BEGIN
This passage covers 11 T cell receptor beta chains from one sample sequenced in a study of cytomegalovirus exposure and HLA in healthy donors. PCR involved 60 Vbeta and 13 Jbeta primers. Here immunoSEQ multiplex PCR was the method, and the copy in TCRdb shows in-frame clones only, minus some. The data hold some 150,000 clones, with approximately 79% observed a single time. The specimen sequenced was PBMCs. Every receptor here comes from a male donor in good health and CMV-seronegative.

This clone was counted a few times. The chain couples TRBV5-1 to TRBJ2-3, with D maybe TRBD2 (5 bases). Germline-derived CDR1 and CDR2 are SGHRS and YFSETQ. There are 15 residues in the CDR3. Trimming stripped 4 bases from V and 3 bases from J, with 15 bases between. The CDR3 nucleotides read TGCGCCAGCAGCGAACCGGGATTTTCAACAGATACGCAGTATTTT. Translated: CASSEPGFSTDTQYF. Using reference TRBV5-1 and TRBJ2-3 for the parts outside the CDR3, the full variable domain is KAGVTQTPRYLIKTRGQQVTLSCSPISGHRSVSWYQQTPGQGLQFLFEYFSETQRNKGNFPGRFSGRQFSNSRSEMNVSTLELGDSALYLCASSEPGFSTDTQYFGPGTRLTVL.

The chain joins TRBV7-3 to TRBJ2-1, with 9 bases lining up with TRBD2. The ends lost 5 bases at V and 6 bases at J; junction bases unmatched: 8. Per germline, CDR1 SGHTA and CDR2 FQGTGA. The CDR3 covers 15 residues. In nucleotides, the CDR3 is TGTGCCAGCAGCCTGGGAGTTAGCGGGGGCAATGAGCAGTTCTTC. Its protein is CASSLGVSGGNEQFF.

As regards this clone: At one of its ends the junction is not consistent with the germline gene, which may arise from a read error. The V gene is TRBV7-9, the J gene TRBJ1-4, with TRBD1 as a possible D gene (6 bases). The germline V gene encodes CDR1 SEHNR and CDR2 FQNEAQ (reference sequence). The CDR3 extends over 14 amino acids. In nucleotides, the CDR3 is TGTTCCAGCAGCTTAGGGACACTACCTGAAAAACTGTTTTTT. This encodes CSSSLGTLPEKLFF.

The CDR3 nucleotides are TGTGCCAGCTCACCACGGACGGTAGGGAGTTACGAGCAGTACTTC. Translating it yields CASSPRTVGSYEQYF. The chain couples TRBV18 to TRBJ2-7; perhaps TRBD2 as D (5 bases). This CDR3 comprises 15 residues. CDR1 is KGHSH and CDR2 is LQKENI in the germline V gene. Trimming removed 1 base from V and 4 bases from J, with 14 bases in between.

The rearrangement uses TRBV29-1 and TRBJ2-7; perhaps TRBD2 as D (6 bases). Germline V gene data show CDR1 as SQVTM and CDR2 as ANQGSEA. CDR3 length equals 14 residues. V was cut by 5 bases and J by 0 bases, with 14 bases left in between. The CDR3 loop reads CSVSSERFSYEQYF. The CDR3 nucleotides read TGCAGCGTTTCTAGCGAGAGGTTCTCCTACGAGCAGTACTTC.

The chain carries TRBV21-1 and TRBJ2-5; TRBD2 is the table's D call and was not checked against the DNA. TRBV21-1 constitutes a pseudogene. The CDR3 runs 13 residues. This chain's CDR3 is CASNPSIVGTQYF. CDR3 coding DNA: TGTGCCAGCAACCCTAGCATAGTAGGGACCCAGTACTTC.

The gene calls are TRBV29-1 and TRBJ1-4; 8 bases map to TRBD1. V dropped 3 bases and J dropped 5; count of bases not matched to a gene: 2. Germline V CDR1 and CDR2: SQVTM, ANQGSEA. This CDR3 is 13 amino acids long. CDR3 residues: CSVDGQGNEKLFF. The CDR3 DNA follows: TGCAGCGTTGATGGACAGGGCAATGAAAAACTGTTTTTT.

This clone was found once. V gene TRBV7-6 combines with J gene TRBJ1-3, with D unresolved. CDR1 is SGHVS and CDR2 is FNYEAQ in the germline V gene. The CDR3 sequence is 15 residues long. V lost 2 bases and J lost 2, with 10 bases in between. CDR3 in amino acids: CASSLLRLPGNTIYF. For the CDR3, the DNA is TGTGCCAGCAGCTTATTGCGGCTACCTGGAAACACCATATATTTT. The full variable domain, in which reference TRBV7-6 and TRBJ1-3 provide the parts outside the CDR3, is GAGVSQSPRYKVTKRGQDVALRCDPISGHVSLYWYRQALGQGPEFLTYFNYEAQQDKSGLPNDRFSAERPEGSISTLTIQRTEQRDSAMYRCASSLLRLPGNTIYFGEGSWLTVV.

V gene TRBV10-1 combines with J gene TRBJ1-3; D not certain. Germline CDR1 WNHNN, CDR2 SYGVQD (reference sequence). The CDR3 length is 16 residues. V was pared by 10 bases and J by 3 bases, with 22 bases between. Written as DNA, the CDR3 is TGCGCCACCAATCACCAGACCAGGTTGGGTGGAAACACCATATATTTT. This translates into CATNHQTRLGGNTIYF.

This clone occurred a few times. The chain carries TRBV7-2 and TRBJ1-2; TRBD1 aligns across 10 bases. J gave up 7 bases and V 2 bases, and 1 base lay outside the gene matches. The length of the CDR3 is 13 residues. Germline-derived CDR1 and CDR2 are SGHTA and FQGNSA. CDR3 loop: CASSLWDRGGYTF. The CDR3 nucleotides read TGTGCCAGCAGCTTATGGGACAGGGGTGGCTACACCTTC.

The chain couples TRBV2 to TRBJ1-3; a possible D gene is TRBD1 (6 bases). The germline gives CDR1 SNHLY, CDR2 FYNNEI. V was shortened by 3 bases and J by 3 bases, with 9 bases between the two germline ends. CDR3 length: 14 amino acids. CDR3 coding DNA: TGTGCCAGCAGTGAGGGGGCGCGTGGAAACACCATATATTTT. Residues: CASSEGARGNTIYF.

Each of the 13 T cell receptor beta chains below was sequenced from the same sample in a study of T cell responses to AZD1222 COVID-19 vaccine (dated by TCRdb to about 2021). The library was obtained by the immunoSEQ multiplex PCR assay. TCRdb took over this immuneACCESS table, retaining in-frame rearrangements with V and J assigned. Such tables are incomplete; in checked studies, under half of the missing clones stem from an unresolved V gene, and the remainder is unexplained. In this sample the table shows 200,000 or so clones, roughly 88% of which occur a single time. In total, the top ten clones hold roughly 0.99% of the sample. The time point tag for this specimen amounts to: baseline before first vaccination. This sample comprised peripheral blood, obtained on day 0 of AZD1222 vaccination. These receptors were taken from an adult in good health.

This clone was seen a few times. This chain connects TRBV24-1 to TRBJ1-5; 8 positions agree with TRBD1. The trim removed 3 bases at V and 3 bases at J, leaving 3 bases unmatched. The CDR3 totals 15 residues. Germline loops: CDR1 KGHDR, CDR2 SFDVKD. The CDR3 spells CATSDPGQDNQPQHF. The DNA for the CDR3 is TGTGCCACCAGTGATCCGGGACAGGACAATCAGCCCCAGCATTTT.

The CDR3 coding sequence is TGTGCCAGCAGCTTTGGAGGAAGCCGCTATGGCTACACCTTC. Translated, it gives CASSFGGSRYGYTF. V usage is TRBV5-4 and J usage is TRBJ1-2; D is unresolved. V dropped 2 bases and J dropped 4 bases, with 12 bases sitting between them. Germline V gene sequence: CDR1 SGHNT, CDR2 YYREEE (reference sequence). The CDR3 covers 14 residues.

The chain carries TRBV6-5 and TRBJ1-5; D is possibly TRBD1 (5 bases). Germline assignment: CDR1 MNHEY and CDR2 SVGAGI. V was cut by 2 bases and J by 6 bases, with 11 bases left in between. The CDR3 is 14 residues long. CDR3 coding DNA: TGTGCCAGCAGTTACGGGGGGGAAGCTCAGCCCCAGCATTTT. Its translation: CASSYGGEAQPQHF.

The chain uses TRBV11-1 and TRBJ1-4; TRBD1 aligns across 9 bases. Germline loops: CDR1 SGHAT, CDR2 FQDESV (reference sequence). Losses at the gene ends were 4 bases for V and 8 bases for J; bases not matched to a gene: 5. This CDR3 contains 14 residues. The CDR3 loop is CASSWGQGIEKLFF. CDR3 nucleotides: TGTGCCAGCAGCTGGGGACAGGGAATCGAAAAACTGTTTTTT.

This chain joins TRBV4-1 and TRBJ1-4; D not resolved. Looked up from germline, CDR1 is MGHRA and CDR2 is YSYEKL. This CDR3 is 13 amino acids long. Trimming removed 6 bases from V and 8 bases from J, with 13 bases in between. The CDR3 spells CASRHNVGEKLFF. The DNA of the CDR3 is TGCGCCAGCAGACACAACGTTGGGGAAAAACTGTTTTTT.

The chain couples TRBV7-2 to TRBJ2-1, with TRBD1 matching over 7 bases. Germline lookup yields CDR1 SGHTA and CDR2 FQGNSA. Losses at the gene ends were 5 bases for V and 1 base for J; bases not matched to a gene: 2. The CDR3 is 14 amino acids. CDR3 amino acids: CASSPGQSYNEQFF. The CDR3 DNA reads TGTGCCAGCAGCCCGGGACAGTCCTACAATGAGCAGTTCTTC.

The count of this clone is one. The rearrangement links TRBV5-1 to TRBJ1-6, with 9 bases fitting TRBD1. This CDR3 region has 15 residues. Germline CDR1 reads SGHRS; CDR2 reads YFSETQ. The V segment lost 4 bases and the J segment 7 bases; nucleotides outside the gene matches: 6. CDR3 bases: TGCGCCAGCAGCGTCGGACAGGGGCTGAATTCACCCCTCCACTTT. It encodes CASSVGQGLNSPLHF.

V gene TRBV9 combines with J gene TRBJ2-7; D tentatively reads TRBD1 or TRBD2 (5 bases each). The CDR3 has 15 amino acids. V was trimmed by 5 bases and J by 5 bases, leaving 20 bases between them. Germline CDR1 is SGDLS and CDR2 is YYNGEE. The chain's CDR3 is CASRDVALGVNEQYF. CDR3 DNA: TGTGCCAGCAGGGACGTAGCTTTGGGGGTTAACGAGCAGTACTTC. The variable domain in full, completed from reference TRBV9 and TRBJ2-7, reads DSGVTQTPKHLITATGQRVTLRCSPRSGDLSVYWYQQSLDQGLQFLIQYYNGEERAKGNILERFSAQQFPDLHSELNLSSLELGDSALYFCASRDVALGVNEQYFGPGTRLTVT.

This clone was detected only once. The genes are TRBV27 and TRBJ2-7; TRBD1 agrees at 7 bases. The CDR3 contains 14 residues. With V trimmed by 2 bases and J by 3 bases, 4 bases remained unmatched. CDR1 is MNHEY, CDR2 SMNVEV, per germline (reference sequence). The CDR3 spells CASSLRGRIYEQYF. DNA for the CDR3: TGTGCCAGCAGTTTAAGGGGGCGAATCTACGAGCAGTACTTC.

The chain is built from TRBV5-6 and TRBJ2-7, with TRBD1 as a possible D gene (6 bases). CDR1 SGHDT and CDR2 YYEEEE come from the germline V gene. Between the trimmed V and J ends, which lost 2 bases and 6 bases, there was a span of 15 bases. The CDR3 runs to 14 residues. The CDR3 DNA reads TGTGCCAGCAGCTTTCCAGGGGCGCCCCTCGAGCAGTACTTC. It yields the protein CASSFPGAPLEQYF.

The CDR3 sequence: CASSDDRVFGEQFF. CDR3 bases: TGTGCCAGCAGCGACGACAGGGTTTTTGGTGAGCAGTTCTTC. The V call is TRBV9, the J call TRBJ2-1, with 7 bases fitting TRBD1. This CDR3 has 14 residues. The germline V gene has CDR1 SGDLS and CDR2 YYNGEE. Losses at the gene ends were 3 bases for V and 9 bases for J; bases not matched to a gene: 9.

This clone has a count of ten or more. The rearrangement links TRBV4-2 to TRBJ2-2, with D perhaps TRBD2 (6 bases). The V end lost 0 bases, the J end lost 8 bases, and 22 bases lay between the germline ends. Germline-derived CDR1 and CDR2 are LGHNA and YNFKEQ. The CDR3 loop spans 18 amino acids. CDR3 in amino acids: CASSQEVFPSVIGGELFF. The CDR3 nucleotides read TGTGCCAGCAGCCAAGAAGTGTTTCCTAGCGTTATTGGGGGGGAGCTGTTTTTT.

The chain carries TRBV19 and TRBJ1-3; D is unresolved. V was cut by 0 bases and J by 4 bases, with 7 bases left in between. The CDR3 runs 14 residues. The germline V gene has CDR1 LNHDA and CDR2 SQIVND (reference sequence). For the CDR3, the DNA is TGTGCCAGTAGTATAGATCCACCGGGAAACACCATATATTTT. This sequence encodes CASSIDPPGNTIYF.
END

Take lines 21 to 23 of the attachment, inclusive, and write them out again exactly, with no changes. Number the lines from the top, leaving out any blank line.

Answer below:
V gene TRBV9 combines with J gene TRBJ2-7; D tentatively reads TRBD1 or TRBD2 (5 bases each). The CDR3 has 15 amino acids. V was trimmed by 5 bases and J by 5 bases, leaving 20 bases between them. Germline CDR1 is SGDLS and CDR2 is YYNGEE. The chain's CDR3 is CASRDVALGVNEQYF. CDR3 DNA: TGTGCCAGCAGGGACGTAGCTTTGGGGGTTAACGAGCAGTACTTC. The variable domain in full, completed from reference TRBV9 and TRBJ2-7, reads DSGVTQTPKHLITATGQRVTLRCSPRSGDLSVYWYQQSLDQGLQFLIQYYNGEERAKGNILERFSAQQFPDLHSELNLSSLELGDSALYFCASRDVALGVNEQYFGPGTRLTVT.

This clone was detected only once. The genes are TRBV27 and TRBJ2-7; TRBD1 agrees at 7 bases. The CDR3 contains 14 residues. With V trimmed by 2 bases and J by 3 bases, 4 bases remained unmatched. CDR1 is MNHEY, CDR2 SMNVEV, per germline (reference sequence). The CDR3 spells CASSLRGRIYEQYF. DNA for the CDR3: TGTGCCAGCAGTTTAAGGGGGCGAATCTACGAGCAGTACTTC.

The chain is built from TRBV5-6 and TRBJ2-7, with TRBD1 as a possible D gene (6 bases). CDR1 SGHDT and CDR2 YYEEEE come from the germline V gene. Between the trimmed V and J ends, which lost 2 bases and 6 bases, there was a span of 15 bases. The CDR3 runs to 14 residues. The CDR3 DNA reads TGTGCCAGCAGCTTTCCAGGGGCGCCCCTCGAGCAGTACTTC. It yields the protein CASSFPGAPLEQYF.